In The Outlaws Scarlett and Browne, his first title since 2017’s The Empty Grave (fifth in his bestselling Lockwood & Co. series), British author Jonathan Stroud kicks off a new upper-middle-grade fantasy/adventure series, in which two unlikely allies navigate dangers outside society’s boundaries in a flooded future England. We corresponded with Stroud about chaos, characterization, and cannibals.
Your prior series deal in alternate histories as well as fantasy, and you are also the author of two children’s histories of ancient Rome. How have your thoughts about history contributed to this series’ vision of “a future, transformed England,” per the publisher’s blurb?
Certain recent events in British history (notably Brexit) have been much on my mind, and contributed to me wondering whether I should do a book that explored the state of the nation. Being a fantasy writer, of course, I almost immediately morphed this into an adventure set in a very different kind of broken Britain, altered by great cataclysms, and with cannibals, giant beasts, and bandits wandering about. But contemporary themes remain. The surviving towns in Scarlett and Browne’s world are intensely inward-looking and parochial, hostile both to outsiders and to change. I think this is more or less a universal problem. My heroes, conversely, are young and open-minded; they aren’t afraid to face up to the challenges of the world around them.
You’ve previously written about an epidemic of ghosts, and this series opener centers epidemics of cannibalistic beings and magisterial Faith Houses alongside flooding conditions. How have real-world events, such as the pandemic and global warming, informed your view of what might afflict a society and its individuals?
I wrote most of The Outlaws Scarlett and Browne during the pandemic, but the actual themes and concepts were already in place. Nevertheless, a sense of no longer being able to take the world for granted certainly infuses the book. It was a strange experience to write about isolated, cut-off communities in a hostile world at a time when I was unable to leave the house. More generally, all my books focus on individuals attempting to cope with the injustices of the societies they live in. We follow their quest to effect permanent change. In that regard, they echo the challenges we all face every day.
Themes of control and chaos seem to resonate throughout your novels, here anchoring plenty of tension and rollicking action. What’s your process for choreographing the layers? Do you storyboard like a director would, or take another approach?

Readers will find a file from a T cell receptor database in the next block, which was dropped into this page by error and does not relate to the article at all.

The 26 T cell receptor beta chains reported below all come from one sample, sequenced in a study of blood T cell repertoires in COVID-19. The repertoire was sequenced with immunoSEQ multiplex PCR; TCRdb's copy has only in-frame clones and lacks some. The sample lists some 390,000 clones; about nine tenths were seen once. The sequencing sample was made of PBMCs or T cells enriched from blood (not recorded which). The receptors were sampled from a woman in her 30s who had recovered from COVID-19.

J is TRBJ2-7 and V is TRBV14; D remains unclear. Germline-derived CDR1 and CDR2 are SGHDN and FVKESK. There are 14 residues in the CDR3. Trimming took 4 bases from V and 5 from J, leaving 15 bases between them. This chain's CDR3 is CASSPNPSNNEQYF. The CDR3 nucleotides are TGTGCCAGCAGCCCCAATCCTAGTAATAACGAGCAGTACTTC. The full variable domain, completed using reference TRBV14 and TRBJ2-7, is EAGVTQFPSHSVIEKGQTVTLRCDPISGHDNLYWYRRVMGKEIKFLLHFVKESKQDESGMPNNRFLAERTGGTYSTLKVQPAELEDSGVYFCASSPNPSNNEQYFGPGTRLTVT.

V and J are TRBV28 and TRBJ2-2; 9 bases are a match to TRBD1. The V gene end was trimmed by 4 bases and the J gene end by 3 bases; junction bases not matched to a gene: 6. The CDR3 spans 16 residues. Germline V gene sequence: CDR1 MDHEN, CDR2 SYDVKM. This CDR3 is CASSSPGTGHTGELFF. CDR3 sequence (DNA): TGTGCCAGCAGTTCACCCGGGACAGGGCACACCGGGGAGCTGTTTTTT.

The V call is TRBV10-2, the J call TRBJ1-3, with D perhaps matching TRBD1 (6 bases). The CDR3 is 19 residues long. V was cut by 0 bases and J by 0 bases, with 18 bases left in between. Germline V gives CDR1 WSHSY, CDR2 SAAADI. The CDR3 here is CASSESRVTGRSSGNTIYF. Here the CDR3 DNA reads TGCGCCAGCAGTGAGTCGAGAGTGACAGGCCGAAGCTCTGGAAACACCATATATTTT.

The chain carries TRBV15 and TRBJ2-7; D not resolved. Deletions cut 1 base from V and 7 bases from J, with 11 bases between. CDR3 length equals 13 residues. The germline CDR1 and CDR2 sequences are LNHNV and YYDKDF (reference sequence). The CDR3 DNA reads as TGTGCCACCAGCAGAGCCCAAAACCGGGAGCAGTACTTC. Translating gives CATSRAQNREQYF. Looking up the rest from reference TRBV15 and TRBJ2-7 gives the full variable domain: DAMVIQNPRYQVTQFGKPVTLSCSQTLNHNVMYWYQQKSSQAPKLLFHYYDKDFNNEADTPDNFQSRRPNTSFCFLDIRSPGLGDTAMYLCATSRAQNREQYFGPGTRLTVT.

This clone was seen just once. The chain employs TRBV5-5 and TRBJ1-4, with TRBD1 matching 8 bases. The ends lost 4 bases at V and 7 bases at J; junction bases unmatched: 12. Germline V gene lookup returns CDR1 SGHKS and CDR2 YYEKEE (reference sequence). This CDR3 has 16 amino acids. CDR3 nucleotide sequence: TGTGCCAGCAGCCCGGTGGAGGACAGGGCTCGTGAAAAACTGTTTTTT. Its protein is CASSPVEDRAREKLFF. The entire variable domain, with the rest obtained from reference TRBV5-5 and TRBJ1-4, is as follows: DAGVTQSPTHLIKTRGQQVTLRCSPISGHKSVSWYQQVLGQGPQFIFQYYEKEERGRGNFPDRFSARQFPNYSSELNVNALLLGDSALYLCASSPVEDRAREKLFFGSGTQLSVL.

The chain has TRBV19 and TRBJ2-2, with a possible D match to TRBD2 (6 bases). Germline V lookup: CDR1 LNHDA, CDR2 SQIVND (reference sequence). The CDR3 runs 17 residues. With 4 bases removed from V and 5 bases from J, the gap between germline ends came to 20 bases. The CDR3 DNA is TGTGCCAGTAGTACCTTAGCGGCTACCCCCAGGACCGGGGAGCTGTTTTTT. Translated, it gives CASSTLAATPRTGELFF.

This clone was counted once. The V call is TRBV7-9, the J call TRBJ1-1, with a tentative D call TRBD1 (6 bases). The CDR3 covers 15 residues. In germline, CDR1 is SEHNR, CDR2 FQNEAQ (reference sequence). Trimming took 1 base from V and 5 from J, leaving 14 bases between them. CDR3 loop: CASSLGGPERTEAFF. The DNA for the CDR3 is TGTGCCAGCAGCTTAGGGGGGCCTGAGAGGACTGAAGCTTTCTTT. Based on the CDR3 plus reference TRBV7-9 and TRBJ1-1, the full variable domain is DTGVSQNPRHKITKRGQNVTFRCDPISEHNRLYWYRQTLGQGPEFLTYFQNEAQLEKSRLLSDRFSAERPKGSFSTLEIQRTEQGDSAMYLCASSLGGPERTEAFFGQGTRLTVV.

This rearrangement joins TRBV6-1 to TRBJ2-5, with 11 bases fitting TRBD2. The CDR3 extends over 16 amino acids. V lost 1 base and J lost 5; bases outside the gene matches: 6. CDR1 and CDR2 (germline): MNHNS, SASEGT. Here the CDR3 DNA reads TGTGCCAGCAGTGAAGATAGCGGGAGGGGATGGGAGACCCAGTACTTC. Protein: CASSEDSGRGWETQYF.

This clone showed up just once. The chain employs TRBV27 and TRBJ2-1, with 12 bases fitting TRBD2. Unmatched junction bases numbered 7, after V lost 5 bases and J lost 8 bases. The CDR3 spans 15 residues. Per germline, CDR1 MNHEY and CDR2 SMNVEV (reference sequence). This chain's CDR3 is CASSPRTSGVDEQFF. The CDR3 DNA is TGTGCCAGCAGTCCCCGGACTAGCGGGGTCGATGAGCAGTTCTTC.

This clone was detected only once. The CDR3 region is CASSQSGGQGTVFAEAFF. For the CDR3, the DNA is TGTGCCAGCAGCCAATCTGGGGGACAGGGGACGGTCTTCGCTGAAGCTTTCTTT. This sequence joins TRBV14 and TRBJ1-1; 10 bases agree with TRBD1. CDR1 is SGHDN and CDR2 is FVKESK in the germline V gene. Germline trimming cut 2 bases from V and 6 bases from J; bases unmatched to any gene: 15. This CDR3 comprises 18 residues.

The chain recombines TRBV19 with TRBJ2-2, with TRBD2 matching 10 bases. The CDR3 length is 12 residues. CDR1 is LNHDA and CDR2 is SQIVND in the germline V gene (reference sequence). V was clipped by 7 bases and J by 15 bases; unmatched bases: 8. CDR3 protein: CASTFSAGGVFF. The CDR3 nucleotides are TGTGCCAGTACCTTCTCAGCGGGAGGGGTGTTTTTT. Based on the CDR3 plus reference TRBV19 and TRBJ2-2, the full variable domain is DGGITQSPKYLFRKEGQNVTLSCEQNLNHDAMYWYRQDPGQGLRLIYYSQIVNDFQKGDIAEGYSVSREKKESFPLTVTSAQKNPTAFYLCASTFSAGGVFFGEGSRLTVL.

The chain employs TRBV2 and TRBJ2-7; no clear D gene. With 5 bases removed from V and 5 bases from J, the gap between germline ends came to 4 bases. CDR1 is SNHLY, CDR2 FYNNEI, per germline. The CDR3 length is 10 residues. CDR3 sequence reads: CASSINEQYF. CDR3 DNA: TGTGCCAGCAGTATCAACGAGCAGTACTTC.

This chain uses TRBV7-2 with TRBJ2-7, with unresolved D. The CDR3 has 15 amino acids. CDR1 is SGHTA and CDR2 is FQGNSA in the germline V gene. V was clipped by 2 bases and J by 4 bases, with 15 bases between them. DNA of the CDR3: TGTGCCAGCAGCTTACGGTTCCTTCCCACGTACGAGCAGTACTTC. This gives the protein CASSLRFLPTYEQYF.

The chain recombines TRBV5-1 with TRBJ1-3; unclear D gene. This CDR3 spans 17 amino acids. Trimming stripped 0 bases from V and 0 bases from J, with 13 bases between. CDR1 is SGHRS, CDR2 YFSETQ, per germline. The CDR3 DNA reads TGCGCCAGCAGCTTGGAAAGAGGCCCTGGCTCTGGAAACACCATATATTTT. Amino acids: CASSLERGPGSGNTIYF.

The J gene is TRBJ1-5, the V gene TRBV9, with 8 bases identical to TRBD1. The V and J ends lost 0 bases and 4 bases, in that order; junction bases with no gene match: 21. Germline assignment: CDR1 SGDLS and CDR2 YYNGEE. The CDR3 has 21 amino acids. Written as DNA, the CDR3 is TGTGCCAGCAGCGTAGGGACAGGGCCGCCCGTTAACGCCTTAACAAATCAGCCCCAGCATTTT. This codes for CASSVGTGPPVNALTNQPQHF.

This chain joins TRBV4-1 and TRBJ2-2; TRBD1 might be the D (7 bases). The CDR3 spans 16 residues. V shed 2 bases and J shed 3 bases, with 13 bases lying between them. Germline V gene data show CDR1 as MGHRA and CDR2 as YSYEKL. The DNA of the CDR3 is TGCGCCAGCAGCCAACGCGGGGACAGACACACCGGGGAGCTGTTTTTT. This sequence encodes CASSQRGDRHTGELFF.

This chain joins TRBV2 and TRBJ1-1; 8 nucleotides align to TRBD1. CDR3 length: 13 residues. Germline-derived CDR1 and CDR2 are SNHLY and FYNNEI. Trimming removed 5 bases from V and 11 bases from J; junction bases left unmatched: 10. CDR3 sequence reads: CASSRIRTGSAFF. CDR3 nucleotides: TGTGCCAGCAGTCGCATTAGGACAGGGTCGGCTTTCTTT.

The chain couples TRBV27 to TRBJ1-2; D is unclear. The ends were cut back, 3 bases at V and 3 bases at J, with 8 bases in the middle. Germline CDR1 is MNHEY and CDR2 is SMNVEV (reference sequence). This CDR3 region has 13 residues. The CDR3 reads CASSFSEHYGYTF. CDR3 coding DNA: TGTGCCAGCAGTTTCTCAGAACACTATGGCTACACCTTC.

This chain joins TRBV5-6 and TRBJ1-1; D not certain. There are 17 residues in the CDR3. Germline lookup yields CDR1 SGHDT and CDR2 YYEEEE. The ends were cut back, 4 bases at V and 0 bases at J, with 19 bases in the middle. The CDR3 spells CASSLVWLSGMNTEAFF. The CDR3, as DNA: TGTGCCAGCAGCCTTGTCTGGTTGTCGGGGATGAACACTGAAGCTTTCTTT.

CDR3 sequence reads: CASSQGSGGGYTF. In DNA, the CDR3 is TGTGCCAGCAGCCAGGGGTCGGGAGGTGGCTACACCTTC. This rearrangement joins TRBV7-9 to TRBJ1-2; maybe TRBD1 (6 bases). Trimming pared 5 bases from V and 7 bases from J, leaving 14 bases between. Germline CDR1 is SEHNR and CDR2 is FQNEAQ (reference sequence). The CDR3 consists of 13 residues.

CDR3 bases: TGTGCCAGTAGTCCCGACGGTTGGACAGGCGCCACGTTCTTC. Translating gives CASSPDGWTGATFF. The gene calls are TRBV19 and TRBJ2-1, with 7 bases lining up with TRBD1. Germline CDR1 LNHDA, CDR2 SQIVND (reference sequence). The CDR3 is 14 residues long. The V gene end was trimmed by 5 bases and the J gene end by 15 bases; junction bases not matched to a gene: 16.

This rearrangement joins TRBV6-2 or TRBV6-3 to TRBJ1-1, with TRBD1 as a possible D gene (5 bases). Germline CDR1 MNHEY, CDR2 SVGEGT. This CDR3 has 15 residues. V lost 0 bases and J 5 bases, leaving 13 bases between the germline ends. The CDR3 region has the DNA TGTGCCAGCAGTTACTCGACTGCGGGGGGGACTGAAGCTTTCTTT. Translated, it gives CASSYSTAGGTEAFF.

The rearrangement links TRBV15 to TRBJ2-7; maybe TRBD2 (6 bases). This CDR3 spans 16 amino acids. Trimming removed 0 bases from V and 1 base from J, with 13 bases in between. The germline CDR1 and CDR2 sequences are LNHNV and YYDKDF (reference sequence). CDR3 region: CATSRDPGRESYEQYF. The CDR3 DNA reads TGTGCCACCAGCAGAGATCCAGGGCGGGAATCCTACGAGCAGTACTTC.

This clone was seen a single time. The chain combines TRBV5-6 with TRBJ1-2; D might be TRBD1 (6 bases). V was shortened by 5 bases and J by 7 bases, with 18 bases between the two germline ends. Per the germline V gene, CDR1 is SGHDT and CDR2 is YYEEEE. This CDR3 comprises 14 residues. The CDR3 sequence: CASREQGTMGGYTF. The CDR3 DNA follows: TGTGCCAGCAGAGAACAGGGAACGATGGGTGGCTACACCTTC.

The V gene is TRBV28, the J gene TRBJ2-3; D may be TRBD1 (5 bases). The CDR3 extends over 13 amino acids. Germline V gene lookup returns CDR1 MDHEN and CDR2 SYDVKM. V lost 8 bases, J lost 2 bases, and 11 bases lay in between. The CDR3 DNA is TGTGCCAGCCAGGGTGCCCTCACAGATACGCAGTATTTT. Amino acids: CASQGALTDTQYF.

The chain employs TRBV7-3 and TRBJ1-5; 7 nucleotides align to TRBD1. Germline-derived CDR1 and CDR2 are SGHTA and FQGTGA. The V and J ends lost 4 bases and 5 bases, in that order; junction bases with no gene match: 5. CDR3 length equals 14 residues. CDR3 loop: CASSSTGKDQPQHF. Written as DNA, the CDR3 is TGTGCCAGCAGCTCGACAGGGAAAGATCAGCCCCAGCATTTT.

“Control and chaos” is actually a perfect summary of the writing experience for me! I tend to flip between an orderly, rational kind of thought process—which likes to make neat chapter plans and compiles files of notes about the underlying themes—and an improvisational, seat-of-the-pants kind of creativity, which throws itself into the middle of scenes and sees where they end up. It’s the latter side that usually comes first: I write lots of fragments that get me excited, and which conjure images and the beginnings of ideas. Eventually, I have to draw back and try to arrange them consciously into a structure that works. Then I throw myself into battle again. Seesawing between the two sides helps give the result a lot of its energy.
Scarlett and Browne engage in quick, witty banter via distinctive voices. When you’re building out a new series, do you sketch the characters first, or does writing their dialogue inform their characterization?
Almost always it’s the dialogue that comes first. It’s a single scene—an interaction between two characters. Out of this, gradually, come their personalities, their objectives, their fears and desires, their stories... and finally the world they inhabit. I build steadily outwards from this core. So the Bartimaeus books began with an argument between a boy magician and an irate djinni. The Lockwood & Co. series started with a conversation between a boy and girl standing on a doorstep in modern London, preparing to go in and tackle a ghost. Scarlett and Browne were originally just two bickering outcasts on a raft floating down the Thames. I had no idea in those moments who any of these characters actually were, or what their story was—but I liked the spark of their conversation, and I wanted to learn more.
Do you resonate more with Scarlett, or with Browne?
A tricky one! I’d like to be more like Scarlett McCain—i.e., fearless, indomitable, hugely capable, able to take out her enemies in a variety of inventive ways—but I suspect I’m closer to Albert Browne. There are good things about this: he’s hopeful, optimistic, curious and kind. Unfortunately, he’s also wildly impractical, and thus a sitting duck for cannibals, sinister operatives, and giant otters. Yep, this would definitely be me.
Netflix is currently working on an adaptation of Lockwood & Co. Are you involved in the project, and if so, how? What’s it like to see your work translated into a different medium?
I’m acting as a consultant on the project, and so I’ve been privileged to get a few glimpses into what is going on. And it’s hugely exciting—the effort that’s being put in to faithfully translate my world into a new form is extraordinary. The talent involved is incredible, and I can’t wait to share the end result.
And what’s next for you?
Right now, I’m busy writing the sequel to The Outlaws Scarlett and Browne. In fact, I should have handed it in last week, and I sense a posse of cudgel-carrying editors gathering outside my house. Perhaps I’d better get back to my scribbling...
The Outlaws Scarlett and Browne by Jonathan Stroud. Knopf, $17.99 Oct. 5 ISBN 978-0-593-43036-1